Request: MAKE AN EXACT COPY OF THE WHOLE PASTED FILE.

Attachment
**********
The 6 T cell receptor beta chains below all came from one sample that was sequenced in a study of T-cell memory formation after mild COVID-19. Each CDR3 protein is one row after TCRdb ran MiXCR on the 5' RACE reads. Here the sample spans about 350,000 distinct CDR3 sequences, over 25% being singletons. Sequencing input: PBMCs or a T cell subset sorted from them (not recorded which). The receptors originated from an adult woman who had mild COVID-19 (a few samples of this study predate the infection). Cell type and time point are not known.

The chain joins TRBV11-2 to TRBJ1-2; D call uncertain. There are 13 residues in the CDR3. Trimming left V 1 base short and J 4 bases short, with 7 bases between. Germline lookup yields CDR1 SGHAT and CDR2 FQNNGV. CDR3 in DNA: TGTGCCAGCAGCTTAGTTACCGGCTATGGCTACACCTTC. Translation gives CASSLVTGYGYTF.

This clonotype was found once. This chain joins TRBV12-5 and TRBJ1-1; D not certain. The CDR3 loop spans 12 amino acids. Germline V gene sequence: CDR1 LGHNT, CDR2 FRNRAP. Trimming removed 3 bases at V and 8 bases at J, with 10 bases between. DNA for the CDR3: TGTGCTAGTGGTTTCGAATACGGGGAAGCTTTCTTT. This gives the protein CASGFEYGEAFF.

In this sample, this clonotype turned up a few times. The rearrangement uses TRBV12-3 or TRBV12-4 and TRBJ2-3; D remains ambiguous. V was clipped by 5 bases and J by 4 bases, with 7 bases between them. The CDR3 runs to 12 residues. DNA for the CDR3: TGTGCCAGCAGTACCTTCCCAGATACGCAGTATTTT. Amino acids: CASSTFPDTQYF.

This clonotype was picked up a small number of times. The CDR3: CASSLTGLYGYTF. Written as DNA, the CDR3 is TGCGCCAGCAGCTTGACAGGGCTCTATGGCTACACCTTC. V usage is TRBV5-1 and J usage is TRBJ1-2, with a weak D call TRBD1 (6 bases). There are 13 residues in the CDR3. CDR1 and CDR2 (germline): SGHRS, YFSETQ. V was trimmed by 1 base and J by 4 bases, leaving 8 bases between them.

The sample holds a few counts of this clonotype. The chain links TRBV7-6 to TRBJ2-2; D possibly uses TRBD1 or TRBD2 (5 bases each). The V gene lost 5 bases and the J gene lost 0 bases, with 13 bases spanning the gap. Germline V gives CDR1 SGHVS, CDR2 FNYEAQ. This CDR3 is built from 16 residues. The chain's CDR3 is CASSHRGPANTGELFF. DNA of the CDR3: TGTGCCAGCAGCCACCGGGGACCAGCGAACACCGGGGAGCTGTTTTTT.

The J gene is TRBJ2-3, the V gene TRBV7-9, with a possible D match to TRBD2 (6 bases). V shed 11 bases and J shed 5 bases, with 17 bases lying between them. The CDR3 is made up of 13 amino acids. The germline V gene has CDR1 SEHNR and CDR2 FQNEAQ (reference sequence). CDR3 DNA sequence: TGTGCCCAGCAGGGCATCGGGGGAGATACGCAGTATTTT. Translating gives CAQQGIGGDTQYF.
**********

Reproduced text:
The 6 T cell receptor beta chains below all came from one sample that was sequenced in a study of T-cell memory formation after mild COVID-19. Each CDR3 protein is one row after TCRdb ran MiXCR on the 5' RACE reads. Here the sample spans about 350,000 distinct CDR3 sequences, over 25% being singletons. Sequencing input: PBMCs or a T cell subset sorted from them (not recorded which). The receptors originated from an adult woman who had mild COVID-19 (a few samples of this study predate the infection). Cell type and time point are not known.

The chain joins TRBV11-2 to TRBJ1-2; D call uncertain. There are 13 residues in the CDR3. Trimming left V 1 base short and J 4 bases short, with 7 bases between. Germline lookup yields CDR1 SGHAT and CDR2 FQNNGV. CDR3 in DNA: TGTGCCAGCAGCTTAGTTACCGGCTATGGCTACACCTTC. Translation gives CASSLVTGYGYTF.

This clonotype was found once. This chain joins TRBV12-5 and TRBJ1-1; D not certain. The CDR3 loop spans 12 amino acids. Germline V gene sequence: CDR1 LGHNT, CDR2 FRNRAP. Trimming removed 3 bases at V and 8 bases at J, with 10 bases between. DNA for the CDR3: TGTGCTAGTGGTTTCGAATACGGGGAAGCTTTCTTT. This gives the protein CASGFEYGEAFF.

In this sample, this clonotype turned up a few times. The rearrangement uses TRBV12-3 or TRBV12-4 and TRBJ2-3; D remains ambiguous. V was clipped by 5 bases and J by 4 bases, with 7 bases between them. The CDR3 runs to 12 residues. DNA for the CDR3: TGTGCCAGCAGTACCTTCCCAGATACGCAGTATTTT. Amino acids: CASSTFPDTQYF.

This clonotype was picked up a small number of times. The CDR3: CASSLTGLYGYTF. Written as DNA, the CDR3 is TGCGCCAGCAGCTTGACAGGGCTCTATGGCTACACCTTC. V usage is TRBV5-1 and J usage is TRBJ1-2, with a weak D call TRBD1 (6 bases). There are 13 residues in the CDR3. CDR1 and CDR2 (germline): SGHRS, YFSETQ. V was trimmed by 1 base and J by 4 bases, leaving 8 bases between them.

The sample holds a few counts of this clonotype. The chain links TRBV7-6 to TRBJ2-2; D possibly uses TRBD1 or TRBD2 (5 bases each). The V gene lost 5 bases and the J gene lost 0 bases, with 13 bases spanning the gap. Germline V gives CDR1 SGHVS, CDR2 FNYEAQ. This CDR3 is built from 16 residues. The chain's CDR3 is CASSHRGPANTGELFF. DNA of the CDR3: TGTGCCAGCAGCCACCGGGGACCAGCGAACACCGGGGAGCTGTTTTTT.

The J gene is TRBJ2-3, the V gene TRBV7-9, with a possible D match to TRBD2 (6 bases). V shed 11 bases and J shed 5 bases, with 17 bases lying between them. The CDR3 is made up of 13 amino acids. The germline V gene has CDR1 SEHNR and CDR2 FQNEAQ (reference sequence). CDR3 DNA sequence: TGTGCCCAGCAGGGCATCGGGGGAGATACGCAGTATTTT. Translating gives CAQQGIGGDTQYF.